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Sycamore Selling Switches to Vodafone

The deal marks a major victory for the precariously valued networking start-up.

Sycamore Networks


Thursday scored a notable victory, selling some optical-networking gear to British wireless titan


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The $40 million multiyear contract includes optical switches and transport equipment, marking Sycamore's third sale of its core switch and the second sale of its metro, or edge-of-network, Sirocco SN 3000 access switch. Vodafone is also buying Sycamore's SILVX network-management software to help operate an undetermined portion of Vodafone's U.K. network. Sycamore shares were off $3.06, or 4.5%, at $65.38, while Vodafone was up 12 cents at $37.62.

In gaining a big-name customer that happens to be expanding its wireless network in Europe, Sycamore bolsters its outlook at a time when investors have been scouring the networking start-up's every utterance for signs of weakness. Questions ranging from the stability of Sycamore's software to the depth of its customer list have pressured the stock as fears of a spending slowdown have rocked the sector.

Moral Victory?

Though it's small as equipment deals go, the Vodafone contract is notable in that it advances Sycamore's optical network management business. One of the more optimistic investment assumptions is that customers will adopt this software as an operating system to run their networks, which could drive future equipment sales.

But it is still too early in the evolution of optical switching to determine a leader.


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have had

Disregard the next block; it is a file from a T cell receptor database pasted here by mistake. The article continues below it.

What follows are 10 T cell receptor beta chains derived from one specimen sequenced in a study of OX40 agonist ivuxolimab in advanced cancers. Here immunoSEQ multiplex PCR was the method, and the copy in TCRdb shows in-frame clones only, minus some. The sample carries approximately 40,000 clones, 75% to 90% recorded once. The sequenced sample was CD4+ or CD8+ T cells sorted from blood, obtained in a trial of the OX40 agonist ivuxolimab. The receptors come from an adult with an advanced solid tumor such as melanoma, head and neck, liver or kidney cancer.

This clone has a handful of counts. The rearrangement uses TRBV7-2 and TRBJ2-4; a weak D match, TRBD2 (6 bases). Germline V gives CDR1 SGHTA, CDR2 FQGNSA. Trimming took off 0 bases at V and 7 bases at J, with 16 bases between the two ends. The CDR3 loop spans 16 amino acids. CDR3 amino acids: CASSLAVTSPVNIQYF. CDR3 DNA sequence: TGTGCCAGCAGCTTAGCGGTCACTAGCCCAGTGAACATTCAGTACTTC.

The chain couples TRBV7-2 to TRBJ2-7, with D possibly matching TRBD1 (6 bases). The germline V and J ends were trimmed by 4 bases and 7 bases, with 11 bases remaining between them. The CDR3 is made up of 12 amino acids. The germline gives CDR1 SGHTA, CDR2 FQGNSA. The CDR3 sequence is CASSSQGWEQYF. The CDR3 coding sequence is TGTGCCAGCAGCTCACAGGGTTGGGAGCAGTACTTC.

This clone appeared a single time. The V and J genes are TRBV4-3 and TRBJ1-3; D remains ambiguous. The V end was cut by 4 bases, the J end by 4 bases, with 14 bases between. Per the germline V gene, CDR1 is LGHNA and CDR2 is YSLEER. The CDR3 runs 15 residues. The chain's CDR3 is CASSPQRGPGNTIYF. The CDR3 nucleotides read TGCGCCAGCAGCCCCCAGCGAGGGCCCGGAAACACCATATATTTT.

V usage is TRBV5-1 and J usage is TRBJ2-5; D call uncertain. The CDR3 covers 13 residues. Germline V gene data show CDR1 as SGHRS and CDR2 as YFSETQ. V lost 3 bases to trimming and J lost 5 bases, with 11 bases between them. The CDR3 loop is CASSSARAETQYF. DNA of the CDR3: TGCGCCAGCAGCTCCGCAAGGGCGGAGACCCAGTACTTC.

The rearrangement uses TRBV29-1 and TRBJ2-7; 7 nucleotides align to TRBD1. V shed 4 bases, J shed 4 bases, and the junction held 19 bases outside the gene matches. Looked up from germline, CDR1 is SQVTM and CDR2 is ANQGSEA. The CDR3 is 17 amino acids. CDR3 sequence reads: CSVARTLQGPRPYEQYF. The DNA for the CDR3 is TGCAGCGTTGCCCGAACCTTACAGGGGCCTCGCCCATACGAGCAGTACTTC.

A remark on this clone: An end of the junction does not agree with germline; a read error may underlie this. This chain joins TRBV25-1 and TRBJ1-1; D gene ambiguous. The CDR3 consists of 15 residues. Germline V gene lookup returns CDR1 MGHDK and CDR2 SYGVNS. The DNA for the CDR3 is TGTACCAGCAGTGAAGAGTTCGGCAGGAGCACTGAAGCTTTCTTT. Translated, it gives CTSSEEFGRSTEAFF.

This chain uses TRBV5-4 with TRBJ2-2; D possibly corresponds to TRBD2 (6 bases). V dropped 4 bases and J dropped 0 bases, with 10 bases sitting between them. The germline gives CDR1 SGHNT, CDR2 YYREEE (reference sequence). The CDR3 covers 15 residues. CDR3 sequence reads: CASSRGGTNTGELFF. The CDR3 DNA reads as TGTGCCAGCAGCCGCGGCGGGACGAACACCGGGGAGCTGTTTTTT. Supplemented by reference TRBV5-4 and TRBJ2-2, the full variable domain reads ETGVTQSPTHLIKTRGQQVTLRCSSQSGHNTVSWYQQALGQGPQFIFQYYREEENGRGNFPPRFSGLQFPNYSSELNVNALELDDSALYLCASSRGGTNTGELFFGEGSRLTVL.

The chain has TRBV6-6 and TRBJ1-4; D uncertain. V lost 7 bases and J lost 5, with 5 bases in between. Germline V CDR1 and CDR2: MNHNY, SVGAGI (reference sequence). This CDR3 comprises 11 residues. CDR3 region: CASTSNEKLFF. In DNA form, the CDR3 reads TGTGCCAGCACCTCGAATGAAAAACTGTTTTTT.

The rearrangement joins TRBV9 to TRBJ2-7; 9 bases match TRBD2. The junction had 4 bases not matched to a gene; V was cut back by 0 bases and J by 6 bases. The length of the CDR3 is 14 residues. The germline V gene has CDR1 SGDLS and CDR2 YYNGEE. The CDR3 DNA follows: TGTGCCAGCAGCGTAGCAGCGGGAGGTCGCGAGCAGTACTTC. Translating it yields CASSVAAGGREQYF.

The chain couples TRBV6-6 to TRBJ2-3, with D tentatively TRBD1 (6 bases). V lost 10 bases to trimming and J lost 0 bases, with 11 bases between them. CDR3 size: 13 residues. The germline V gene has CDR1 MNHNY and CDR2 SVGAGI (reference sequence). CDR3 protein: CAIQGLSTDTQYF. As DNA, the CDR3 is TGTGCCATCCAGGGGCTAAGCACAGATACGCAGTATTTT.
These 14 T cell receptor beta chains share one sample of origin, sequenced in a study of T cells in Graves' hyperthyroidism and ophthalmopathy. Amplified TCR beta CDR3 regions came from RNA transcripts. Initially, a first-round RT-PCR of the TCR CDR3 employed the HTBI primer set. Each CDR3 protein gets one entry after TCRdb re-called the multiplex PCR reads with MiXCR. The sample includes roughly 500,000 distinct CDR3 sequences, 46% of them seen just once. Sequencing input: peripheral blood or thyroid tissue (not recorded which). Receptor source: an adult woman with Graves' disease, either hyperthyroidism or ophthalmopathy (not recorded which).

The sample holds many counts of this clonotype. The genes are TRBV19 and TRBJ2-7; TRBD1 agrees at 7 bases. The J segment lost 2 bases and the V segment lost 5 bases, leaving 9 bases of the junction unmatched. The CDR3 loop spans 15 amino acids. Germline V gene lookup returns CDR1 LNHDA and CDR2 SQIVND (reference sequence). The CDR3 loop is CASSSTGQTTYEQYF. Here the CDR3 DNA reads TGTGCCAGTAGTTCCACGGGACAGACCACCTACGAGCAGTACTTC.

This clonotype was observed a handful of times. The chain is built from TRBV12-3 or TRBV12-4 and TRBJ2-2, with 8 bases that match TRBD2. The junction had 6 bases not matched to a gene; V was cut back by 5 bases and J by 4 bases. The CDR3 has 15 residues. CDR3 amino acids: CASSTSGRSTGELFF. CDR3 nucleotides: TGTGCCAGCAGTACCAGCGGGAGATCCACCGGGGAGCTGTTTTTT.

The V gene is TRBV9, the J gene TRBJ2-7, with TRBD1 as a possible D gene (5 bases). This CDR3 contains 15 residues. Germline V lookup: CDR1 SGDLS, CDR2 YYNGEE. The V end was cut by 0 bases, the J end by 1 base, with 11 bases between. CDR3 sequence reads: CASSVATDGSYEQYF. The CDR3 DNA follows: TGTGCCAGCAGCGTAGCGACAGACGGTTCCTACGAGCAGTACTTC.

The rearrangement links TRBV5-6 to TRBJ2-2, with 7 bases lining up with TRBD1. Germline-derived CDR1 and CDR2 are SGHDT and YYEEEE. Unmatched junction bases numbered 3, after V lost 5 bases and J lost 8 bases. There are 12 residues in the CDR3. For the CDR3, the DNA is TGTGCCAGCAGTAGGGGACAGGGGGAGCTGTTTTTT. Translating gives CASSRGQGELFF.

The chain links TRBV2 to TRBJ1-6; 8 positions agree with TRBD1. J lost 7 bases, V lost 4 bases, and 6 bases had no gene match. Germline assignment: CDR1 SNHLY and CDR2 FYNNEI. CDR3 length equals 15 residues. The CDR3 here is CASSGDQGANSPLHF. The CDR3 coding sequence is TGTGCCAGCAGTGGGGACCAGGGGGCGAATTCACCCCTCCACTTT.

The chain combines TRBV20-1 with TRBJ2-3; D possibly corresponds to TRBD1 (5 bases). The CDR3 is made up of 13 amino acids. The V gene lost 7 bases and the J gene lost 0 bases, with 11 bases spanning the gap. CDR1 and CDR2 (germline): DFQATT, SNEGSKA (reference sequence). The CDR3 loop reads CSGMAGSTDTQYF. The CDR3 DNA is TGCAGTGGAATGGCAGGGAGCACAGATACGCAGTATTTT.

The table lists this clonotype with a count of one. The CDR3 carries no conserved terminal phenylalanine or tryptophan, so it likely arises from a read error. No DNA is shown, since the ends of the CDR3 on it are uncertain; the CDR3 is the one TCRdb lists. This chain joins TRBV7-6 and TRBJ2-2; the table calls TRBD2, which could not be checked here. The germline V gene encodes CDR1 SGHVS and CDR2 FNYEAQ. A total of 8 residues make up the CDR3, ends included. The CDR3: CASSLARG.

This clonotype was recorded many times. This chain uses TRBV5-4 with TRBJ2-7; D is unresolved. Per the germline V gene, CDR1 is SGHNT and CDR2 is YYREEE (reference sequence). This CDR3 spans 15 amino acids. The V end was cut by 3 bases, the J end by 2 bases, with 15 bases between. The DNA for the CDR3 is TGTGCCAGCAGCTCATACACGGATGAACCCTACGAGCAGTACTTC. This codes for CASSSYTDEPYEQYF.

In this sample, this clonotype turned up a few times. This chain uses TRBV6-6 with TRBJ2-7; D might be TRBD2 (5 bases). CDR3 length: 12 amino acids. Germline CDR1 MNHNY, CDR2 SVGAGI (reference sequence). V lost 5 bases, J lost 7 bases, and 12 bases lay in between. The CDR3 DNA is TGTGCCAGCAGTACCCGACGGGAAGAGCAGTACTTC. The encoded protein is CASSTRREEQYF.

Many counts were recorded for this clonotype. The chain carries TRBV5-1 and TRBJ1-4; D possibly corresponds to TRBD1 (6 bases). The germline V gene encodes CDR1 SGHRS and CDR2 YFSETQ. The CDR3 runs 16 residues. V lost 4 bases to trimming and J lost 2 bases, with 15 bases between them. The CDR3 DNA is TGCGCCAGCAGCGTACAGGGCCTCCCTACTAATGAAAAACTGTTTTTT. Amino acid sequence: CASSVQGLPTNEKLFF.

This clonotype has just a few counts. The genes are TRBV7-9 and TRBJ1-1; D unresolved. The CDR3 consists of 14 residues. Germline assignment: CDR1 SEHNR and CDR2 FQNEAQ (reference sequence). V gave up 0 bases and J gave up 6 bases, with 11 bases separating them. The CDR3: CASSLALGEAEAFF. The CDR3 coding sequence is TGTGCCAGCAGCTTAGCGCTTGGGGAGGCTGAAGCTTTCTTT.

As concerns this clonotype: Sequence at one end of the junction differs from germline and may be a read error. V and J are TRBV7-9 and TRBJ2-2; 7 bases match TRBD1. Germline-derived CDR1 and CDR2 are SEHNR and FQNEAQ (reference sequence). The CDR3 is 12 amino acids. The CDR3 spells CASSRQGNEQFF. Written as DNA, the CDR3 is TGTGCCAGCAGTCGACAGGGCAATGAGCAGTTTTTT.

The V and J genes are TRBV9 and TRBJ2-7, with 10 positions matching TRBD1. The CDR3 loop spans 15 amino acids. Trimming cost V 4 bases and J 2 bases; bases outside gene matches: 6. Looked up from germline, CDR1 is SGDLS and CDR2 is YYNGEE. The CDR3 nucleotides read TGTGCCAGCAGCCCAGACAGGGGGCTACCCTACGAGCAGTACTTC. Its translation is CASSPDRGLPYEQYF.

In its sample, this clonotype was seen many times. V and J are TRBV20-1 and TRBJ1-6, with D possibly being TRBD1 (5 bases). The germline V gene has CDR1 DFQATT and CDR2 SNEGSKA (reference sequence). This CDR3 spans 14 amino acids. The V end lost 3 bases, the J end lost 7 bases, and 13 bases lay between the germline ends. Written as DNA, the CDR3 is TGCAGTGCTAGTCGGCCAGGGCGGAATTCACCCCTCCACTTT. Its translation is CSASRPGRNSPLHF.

early wins, and big players such as

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have been close behind with their competing optical switches.

"Sycamore still needs to show more in order to prove themselves," says one New York hedge fund manager who has no position in Sycamore but has previously been short the stock. While Vodafone is a big name, Sycamore could use a huge contract from a mega player like


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to vanquish all doubt, says the fund manager, who asked not to be identified.

Sycamore has three main customers: Williams,






, and the remaining eight customers haven't amounted to much in terms of revenue. Even with its stock some 70% off its peak, slightly profitable Sycamore still enjoys an $18.5 billion valuation, even though its annual revenue is in the $300 million range. So investors obviously believe there is a whole lot of upside to the optical Internet construction project, a case that goes like this:

Surging Internet traffic demands have caused many service providers to move more swiftly to higher capacity networks. Fiber optics provide the most significant shift toward bigger, faster communications pathways. Far more bits of information can travel terrifically faster when carried over lightwaves rather than as electronic signals. The move away from electronic switching to optical switching extends those efficiencies.

Brass in Pocket

Another positive for the deal is that Sycamore didn't have to lend Vodafone money to buy the equipment, which suggests Vodafone made its choice based on product merits rather than financing incentives. As the stocks of telecommunications companies drop and as the debt market turns hostile,

vendor financing has become a key issue in the industry, as it can both prop up equipment companies' results and expose them to risky debt as cash-strapped network builders run aground.

Sycamore has recently jumped into the vendor-financing business. The company has extended loans to two unannounced customers and says it plans to stay under a $250 million loan commitment annually. But it isn't clear whether Sycamore will be able to afford to stick to its guns as deep-pocketed competitors such as Cisco, Nortel and Lucent use their heft to win big deals.

"It is a slippery slope, especially as it starts to fuel top-line growth," one industry observer says of vendor financing. "Once they get involved in it, it's going to be pretty hard to stop."